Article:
My third grader came home from school Monday afternoon and told me all about their school-shooting drill they had that morning, how they’ve been prepared with special hiding spots, how he was chosen to be in the group that gets to climb to the top of tall shelves, how the bell will ring when they are in Lockdown Mode, how to survive something that has knocked this country to its knees.
I wept. Or I should say, I weep. Because I haven’t quite stopped since Friday.
When he showed me how they were taught to hide in bathroom stalls, curled into tight, tiny balls on top of toilets, a fury boiled within me. The tears I cried then were hot and red, righteous in their anger.
I am not okay.
I sift through the senseless and scavenge for meaning, for justice, for change. I listen as my heart beats a subtle unsteadiness as we near the school doors where I drop my son off and away and into the world ripe with heroes and villains, with uncertainty. I fight the urge to stay put just outside those doors, my arms poised open and ready to grab him back, molding him into my chest where it is safe, where I am not blood and bone and breakable but steel and unyielding, where no one will claim him from me.
My daughter twirls clumsy pirouettes in her favorite skirt, and the beauty of it, of her innocence shatters me. The brittleness breaks through and I am sobbing at the sight. Her cheeks are pink and feather soft, her hands warm and sticky. I tuck her under my chin for as long as she will let me, spreading kisses all over until her skin smells like my breath. I don’t care that she has crumbled pretzels in my bed or trailed crackers up the stairs. She is vivid and alive and that is enough.
I am not okay.
My children, with tiny nail polish-chipped fingers and growing feet and apple-scented faces tasting of caramel kisses, are subject to the brokenness and the meanness of this world. And with that I am not okay.
I wonder how this could happen, how black this world can be, and then my hatred and my bitterness grow fierce, my judgment unwavering, my wrath filled with poison, and that is when suddenly I know. I crawl through the tunnels of my own darkness and realize the only thing that tempers it is love.
I am not okay.
In the lulls of constant chatter, at stop lights, when they wake up, when I tuck them in, when I make them grilled cheese sandwiches and ignore the pile of vegetables untouched on their plates, when I read their favorite story though it’s thirty pages long and well past their bedtime, with every fresh box of new crayons, in every squeeze and kiss and touch and fingers tickling backs of knees and in between ribs, I love them. I tell them over and over and in every which way, I hold them until they squirm, I whisper it when they’re sleeping because I never want them not to know.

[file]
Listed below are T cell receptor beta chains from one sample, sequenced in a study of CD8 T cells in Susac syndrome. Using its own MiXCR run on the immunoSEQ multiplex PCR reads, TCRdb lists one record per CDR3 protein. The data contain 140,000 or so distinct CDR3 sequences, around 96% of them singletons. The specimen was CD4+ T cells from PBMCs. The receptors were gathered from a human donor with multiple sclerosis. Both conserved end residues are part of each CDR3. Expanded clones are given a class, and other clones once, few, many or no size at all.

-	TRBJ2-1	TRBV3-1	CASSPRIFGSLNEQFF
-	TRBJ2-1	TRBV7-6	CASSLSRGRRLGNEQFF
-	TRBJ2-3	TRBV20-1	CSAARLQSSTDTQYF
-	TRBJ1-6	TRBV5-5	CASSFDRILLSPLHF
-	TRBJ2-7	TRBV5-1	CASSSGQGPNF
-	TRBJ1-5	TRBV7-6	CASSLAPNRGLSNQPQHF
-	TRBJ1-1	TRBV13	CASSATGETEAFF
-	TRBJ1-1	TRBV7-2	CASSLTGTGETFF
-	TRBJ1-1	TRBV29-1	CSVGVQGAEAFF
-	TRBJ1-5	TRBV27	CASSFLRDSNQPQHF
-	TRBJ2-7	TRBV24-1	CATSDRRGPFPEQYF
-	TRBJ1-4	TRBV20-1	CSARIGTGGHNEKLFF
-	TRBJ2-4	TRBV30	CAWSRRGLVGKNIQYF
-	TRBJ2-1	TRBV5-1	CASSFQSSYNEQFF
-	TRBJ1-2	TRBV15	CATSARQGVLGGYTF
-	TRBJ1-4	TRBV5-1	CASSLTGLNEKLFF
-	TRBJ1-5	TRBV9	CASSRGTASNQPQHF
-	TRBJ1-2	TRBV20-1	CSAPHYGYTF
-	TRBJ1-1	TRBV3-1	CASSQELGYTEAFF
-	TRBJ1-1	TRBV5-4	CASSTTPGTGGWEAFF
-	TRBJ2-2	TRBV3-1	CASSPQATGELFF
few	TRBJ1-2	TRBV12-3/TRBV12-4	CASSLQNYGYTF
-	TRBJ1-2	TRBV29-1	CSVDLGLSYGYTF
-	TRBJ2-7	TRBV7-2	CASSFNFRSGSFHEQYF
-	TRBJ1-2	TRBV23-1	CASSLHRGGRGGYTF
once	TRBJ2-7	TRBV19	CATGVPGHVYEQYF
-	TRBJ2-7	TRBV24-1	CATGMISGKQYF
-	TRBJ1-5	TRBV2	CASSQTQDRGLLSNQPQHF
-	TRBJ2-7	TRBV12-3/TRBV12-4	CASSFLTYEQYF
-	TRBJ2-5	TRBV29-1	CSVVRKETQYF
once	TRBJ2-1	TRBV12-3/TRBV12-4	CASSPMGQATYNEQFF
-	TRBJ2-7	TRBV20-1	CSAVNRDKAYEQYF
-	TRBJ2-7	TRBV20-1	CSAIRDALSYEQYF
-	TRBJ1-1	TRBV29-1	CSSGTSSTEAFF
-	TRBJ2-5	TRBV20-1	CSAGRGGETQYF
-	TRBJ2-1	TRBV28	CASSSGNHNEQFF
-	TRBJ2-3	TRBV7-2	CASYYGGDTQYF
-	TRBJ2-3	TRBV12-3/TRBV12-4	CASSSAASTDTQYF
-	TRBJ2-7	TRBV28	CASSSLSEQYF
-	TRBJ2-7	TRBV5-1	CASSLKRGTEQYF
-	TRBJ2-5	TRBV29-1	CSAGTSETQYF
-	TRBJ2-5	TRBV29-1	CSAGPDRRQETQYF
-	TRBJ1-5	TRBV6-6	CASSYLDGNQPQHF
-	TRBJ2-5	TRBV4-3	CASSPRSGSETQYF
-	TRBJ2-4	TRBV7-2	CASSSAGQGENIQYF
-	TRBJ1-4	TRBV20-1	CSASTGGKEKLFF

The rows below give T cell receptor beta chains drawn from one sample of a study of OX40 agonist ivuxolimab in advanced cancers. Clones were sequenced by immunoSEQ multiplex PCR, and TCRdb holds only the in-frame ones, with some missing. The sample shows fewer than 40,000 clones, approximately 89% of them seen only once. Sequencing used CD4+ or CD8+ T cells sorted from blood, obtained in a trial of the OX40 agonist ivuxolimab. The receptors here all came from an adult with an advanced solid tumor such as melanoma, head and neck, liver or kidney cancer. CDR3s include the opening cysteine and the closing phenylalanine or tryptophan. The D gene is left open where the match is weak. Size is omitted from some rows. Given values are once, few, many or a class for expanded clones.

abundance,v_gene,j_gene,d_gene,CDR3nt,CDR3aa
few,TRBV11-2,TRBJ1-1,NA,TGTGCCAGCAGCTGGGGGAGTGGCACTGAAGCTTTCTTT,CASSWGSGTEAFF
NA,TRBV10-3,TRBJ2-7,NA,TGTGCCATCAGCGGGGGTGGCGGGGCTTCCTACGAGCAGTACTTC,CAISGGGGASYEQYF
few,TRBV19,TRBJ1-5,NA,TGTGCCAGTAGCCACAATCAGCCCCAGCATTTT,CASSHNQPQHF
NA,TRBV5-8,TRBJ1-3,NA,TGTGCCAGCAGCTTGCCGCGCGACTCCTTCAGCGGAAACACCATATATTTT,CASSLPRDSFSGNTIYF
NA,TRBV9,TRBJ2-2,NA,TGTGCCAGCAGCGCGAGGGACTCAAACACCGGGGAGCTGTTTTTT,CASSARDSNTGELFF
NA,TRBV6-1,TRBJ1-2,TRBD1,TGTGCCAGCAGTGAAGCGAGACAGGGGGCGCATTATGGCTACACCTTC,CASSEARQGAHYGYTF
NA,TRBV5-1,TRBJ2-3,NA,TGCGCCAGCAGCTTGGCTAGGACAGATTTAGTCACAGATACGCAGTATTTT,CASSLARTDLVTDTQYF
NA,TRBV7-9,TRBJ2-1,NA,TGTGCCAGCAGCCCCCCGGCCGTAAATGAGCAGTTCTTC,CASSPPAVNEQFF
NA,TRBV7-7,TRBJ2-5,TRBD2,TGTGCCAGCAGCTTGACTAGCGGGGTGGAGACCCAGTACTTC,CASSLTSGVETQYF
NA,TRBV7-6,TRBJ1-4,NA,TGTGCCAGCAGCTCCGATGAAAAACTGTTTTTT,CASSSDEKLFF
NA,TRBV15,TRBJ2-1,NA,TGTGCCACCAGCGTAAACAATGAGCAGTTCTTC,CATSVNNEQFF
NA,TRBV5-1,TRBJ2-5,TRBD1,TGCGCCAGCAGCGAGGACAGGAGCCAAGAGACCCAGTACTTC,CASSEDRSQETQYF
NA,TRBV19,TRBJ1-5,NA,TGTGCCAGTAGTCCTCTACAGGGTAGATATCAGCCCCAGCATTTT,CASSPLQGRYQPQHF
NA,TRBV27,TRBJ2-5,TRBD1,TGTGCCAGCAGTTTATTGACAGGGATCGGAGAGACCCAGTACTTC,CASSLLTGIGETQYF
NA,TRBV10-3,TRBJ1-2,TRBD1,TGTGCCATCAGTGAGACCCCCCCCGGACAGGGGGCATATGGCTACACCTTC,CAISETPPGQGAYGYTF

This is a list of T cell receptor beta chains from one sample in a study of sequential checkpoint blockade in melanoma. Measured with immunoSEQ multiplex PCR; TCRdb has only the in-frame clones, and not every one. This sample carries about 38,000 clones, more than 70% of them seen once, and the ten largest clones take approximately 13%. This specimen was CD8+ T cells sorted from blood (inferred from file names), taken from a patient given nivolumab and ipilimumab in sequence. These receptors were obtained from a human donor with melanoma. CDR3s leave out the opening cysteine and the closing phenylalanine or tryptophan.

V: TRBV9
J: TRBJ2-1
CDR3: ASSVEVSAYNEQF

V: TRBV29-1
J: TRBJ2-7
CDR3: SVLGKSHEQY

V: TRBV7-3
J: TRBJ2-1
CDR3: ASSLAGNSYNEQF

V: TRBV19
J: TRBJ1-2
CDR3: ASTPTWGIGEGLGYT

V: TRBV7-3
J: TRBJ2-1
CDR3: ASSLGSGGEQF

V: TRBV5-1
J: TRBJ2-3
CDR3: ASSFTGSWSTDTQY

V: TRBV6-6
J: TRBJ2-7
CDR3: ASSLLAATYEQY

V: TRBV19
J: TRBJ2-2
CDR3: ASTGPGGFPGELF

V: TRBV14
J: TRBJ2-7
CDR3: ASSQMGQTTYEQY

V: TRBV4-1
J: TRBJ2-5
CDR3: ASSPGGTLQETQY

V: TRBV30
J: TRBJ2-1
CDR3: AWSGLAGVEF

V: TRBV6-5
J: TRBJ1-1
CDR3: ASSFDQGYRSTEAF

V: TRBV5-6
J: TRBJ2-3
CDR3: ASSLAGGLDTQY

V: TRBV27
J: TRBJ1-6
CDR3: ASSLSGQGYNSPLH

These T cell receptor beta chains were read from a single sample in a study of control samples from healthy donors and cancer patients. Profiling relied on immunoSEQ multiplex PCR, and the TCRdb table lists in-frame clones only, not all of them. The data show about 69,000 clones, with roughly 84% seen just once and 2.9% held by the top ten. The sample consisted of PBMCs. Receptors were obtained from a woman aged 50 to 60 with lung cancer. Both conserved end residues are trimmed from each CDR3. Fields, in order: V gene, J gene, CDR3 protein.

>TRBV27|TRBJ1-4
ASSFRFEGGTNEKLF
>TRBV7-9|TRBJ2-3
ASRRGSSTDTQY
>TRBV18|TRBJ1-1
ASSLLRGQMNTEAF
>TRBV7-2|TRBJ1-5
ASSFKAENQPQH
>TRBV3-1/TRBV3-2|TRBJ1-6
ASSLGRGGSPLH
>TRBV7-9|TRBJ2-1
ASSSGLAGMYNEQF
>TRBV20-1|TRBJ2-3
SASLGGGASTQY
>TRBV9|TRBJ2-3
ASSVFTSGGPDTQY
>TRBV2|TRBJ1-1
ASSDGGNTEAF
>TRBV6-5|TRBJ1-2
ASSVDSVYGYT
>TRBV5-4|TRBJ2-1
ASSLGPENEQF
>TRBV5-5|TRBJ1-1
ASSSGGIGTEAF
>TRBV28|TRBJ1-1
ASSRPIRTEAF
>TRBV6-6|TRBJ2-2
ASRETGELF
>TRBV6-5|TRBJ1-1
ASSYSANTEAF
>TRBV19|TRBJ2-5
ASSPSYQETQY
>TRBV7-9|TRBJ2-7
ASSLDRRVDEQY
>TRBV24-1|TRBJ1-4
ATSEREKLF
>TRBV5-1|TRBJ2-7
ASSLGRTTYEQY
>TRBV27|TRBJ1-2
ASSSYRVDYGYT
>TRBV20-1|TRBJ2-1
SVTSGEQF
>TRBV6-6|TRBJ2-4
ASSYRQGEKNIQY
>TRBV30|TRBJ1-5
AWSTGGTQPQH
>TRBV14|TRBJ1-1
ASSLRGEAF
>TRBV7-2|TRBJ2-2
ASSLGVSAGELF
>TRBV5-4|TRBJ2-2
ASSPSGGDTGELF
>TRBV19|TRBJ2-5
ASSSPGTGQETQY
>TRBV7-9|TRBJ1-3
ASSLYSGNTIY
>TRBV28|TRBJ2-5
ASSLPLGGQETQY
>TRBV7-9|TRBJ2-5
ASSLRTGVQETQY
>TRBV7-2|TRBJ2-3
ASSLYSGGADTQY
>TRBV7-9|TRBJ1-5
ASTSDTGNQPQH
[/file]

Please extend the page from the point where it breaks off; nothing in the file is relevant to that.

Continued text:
I try to make that love louder than the noise that threatens to drown it out, the noise that circles the earth and prowls outside their windows and roars inside my own temper.
If I love louder, then maybe it will be okay.
7 responses to “I Am Not Okay”
Bang that drum and love as loud as you can. I lost my only sister years ago before I became a parent and it has shaped the way I parent. I never take a second for granted even though I know that I am only borrowing them.
This is by far the most beautiful piece I’ve read since these horrors started being reported. It reminds me of when I was very pregnant in 1999 with Monkey. Remember when I called him that? And the morning i was teaching, how I heard about the shooting at Columbine High School, and I wondered what kind of horrible world was bringing my son into.
And it has been horrible at times.
But it has also been filled with beauty and cartwheels and warm pretzels and couch snuggles. And now Monkey is TechSupport and his feet continue to grow. And I have not lost faith in the world. Or its people. Because I truly believe that most people are good. There are, of course, some people out there who will do anything to hurt others but, for the most part, I have found my faith renewed in people likr you: people who have all the right words to express the goodness in their hearts. You’ll be okay. Bug and Bean will, too. You’ll see.
Excellent response to hated filled world. Love well, protect as much as you can, and pray.
Thank you very very much
Beautiful, lady. So many of us feel that anger, that fierceness, that worry that we are all too fragile and ready to break.
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I went to hs with Erin caylor and read this on her fb. You have touched my heart with everything I feel but couldn’t put it to words. I’m an emotional hot mess over your “I’m not okay” well said. Kudos!
Thank you for sharing!